As regulators open the skies to commercial drone use, insurance companies are starting to take notice. The demand for insurance policies that cover drone operations is expanding significantly. Commercial entities that fly drones want their new aerial assets to be protected, and they also want to be sure that they will be covered should an incident result in damage to a third party’s property. Insurers are still working to figure out how to design policies for such a new technology, a challenging task, especially given the uncertain regulatory environment. Insurance companies themselves are also eager to get their hands on the technology for their own operations; for example, small camera-equipped drones can be used to conduct damage appraisals of elevated structures such as rooftops. The Federal Aviation Administration predicts that insurance will be one of the top five applications for commercial drone use in the near future.
It is no surprise, then, that Tom Karol has been spending a lot of time thinking about drones. Karol is the general counsel – federal for The National Association of Mutual Insurance Companies (NAMIC), which represents 1,400 U.S. insurance companies that provide over 170 million policies to customers across the country. NAMIC has become a vocal stakeholder in U.S. commercial drone integration, regularly weighing in on the rulemaking process. Karol and his team work to track national, state, and local regulations, assess the potential applications of drones for the insurance sector, push for beneficial laws, and help the industry plan for the future. We spoke with Karol to learn about the challenges and opportunities at the intersection of drones and insurance.
Interview by Arthur Holland Michel
Center for the Study of the Drone When did you first start working on the issue of drones as it relates to insurance?
Tom Karol NAMIC has been looking at this issue since 2012. It’s obviously grown in importance in the last year or two, but it’s been an issue that we’ve kind of kept our eye on, and we’ve seen much greater interest from our membership in the last year.
Drone What is NAMIC’s mission and how does it serve its members?
Karol NAMIC is the National Association of Mutual Insurance Companies—that’s mutual companies—insurance companies that are not stock companies. The policyholders are who we answer to. We are the largest property casualty insurance trade association. We work with 1,400 member companies—40 percent of the total market; we serve more than 170 million policyholders, our members account for 54 percent of homeowners, 43 percent of automobiles, and 32 percent of business insurance market. We have some of the largest insurance companies in the country as our members, and then numerous smaller companies, including as small as one single county.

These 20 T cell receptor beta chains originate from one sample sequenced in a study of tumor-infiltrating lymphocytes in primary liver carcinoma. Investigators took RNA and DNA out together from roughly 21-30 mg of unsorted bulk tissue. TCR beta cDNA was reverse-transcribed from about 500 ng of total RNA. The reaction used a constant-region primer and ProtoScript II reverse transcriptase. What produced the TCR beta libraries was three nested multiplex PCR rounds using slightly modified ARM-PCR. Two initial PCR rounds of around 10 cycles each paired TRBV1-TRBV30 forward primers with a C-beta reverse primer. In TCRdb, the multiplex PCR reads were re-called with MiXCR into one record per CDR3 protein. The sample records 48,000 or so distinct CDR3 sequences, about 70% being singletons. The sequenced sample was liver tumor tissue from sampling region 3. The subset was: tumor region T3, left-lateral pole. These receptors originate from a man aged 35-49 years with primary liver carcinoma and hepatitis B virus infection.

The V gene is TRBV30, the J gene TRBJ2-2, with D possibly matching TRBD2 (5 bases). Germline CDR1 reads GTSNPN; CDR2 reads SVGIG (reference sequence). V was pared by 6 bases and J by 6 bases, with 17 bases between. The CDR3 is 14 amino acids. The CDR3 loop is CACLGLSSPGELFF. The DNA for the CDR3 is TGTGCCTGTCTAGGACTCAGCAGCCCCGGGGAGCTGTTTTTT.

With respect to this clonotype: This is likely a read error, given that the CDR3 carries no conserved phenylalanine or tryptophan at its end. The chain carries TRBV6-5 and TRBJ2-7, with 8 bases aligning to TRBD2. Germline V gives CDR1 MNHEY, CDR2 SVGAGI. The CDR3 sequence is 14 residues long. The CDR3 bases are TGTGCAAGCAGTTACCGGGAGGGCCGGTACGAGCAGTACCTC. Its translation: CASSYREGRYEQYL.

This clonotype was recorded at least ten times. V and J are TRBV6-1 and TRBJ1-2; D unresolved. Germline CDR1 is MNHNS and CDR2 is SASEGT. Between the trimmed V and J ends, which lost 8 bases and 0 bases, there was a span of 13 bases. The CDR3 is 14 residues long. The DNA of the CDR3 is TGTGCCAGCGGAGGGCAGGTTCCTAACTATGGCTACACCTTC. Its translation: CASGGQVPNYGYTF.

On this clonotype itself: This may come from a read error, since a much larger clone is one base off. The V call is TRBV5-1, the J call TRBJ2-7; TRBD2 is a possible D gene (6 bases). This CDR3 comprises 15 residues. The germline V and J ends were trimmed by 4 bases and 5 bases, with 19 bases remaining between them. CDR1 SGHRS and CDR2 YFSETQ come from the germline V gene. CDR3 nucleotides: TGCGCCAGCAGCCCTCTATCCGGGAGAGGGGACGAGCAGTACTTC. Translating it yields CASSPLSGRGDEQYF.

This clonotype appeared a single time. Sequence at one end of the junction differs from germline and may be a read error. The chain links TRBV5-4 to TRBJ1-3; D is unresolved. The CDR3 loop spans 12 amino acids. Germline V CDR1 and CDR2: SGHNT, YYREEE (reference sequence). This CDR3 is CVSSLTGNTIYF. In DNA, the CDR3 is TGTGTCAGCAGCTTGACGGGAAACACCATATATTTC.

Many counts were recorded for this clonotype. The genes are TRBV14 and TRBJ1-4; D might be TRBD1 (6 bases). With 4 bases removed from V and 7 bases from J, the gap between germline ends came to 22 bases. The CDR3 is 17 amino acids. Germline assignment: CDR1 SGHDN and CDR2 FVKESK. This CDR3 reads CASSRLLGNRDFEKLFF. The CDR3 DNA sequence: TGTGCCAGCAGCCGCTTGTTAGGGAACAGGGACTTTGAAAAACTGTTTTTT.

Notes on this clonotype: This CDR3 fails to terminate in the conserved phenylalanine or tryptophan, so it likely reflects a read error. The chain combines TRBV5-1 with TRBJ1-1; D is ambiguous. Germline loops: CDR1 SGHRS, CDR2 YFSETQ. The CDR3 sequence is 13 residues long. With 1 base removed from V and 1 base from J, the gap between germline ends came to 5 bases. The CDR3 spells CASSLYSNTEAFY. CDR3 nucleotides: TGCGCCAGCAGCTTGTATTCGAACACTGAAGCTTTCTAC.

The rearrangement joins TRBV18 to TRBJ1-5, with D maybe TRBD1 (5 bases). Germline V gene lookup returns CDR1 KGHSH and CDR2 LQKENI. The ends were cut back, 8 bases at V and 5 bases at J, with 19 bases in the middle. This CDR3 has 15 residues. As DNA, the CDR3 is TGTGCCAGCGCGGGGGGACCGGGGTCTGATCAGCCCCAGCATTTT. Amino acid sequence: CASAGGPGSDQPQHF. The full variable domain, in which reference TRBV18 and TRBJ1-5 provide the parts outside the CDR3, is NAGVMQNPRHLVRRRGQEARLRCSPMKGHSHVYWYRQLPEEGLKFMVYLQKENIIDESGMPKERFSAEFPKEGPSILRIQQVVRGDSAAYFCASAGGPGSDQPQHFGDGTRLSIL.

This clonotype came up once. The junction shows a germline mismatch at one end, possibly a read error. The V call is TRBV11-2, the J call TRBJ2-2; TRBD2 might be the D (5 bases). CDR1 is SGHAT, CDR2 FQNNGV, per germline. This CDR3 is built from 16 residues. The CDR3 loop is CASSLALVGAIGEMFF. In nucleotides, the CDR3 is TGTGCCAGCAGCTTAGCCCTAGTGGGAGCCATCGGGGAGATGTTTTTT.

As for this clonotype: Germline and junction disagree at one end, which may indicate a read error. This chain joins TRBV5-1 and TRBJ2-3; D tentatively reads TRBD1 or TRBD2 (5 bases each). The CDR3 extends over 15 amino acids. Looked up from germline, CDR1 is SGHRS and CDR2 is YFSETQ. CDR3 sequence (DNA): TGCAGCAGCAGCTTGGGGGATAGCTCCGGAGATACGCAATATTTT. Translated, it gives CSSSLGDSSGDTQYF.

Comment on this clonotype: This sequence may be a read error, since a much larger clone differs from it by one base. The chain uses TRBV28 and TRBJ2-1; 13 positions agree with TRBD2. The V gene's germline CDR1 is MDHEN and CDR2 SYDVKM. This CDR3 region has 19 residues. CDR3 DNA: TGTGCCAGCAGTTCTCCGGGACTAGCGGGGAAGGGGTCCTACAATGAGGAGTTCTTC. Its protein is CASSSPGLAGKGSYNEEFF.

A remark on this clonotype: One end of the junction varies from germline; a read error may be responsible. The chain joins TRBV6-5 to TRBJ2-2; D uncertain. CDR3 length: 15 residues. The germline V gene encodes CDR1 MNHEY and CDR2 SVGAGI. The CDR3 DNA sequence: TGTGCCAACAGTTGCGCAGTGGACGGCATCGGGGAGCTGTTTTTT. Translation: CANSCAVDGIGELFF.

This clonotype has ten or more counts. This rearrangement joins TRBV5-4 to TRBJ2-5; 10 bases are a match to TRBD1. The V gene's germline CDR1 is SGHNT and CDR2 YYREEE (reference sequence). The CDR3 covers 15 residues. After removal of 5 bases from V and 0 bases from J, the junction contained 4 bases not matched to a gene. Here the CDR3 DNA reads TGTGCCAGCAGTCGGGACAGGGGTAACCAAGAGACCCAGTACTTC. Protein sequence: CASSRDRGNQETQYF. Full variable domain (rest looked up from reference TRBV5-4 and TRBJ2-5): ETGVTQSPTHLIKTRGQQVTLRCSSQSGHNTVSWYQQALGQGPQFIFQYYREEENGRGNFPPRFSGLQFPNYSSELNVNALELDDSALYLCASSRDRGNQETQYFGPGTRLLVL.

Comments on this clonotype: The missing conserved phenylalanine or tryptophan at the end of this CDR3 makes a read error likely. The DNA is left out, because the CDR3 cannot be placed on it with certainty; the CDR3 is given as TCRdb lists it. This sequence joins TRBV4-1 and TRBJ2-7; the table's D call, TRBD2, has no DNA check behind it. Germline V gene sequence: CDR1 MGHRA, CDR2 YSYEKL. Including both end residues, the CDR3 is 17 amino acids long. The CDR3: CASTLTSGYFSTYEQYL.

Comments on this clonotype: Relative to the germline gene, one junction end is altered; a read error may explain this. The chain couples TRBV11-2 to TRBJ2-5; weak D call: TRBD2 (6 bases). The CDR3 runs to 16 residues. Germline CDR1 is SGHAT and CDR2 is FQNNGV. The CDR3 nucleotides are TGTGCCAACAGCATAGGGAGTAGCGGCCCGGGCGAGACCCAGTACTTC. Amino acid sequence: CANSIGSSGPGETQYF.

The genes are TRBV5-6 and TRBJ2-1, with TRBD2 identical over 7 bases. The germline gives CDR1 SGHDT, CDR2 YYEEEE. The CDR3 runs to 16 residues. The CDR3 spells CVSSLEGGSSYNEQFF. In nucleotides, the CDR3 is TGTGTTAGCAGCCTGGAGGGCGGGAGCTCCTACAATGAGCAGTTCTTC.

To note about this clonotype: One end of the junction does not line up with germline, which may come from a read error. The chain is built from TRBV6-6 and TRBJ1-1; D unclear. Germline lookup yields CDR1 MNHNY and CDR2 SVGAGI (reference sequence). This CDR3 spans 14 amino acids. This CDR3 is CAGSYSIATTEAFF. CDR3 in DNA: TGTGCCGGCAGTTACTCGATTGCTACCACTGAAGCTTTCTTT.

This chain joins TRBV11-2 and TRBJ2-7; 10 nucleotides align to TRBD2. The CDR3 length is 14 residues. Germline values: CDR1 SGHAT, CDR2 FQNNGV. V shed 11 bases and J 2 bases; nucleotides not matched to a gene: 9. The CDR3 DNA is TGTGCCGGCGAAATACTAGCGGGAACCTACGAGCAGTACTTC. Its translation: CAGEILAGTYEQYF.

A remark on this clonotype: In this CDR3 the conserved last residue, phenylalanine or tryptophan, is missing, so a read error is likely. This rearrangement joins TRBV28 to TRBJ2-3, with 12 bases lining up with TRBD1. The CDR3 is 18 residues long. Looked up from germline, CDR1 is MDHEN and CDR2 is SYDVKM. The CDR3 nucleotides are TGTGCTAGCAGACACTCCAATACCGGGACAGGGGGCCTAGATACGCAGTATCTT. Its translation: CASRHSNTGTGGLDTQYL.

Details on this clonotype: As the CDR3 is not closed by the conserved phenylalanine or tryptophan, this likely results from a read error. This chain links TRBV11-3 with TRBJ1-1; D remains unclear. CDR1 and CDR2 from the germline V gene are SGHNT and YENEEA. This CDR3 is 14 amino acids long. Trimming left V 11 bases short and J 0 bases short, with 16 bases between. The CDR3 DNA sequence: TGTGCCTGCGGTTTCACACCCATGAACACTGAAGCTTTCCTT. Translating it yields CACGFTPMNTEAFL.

Drone Can you tell me a little bit about what the landscape looks like for someone who’s currently seeking to insure their drone for a commercial operation? Is it easy to find drone insurance? Is it expensive? Is it relatively cheap? Is there no way of judging what expensive or cheap means since this is such a new field?
Karol The current outlook is that it’s not that easy to find a drone insurance policy. There are some out there, but they are limited in number and the coverage offered. Some players have gotten into this market. It has predominantly been aircraft insurers who have modified their policies to cover unmanned aircraft. Generally, commercial property casualty insurance does not cover aircraft—it’s an exclusion, particularly to homeowners policy—so this is kind of a unique business that most of our members are not familiar with. Basically, a few of our members have been able to actually enter into this business at this point; my understanding is that probably nationwide there might be a dozen companies that do provide policy, but those policies are limited in terms of its scope. I have not looked at the individual policies, but my understanding is that they tend to be rather expensive. I’m sure the companies that operate this would debate that, but from what my limited experience has been, it’s not easy or cheap to get coverage for drones, particularly on the commercial side.
Drone What sort of eventualities do these policies cover?
Karol I can’t speak to the individual policies themselves because I haven’t really done a detailed analysis of all of them. You could cover the “hull” that is, the drone itself—for instance, if the drone crashes, you could obviously cover that. The bigger question, and much more complex question, comes into the liability issues. If this drone crashes into something, what permissible operations on your part would be covered, and then what is negligence, or criminal, or otherwise not-permitted conduct or behavior that would not be covered under the policy? And then the extent of the coverage varies widely in that it could cover your own property, it could cover third-party property, it could cover third-party injuries or properties up to a limit. So there are hundreds of different variations that could be in these policies.
“What is trespass? What’s a privacy violation with respect to drones? What is negligence and nuisance with drones? These concepts are very unclear, so it is difficult to assess what is permissible—what is allowed and what’s not allowed.”
Drone When you talk about that challenge of assessing what counts as an appropriate use of a drone, are you referring to the fact that there isn’t clarity at the moment in terms of what the regulations look like and where those regulations are enforced? Is that causing part of the confusion?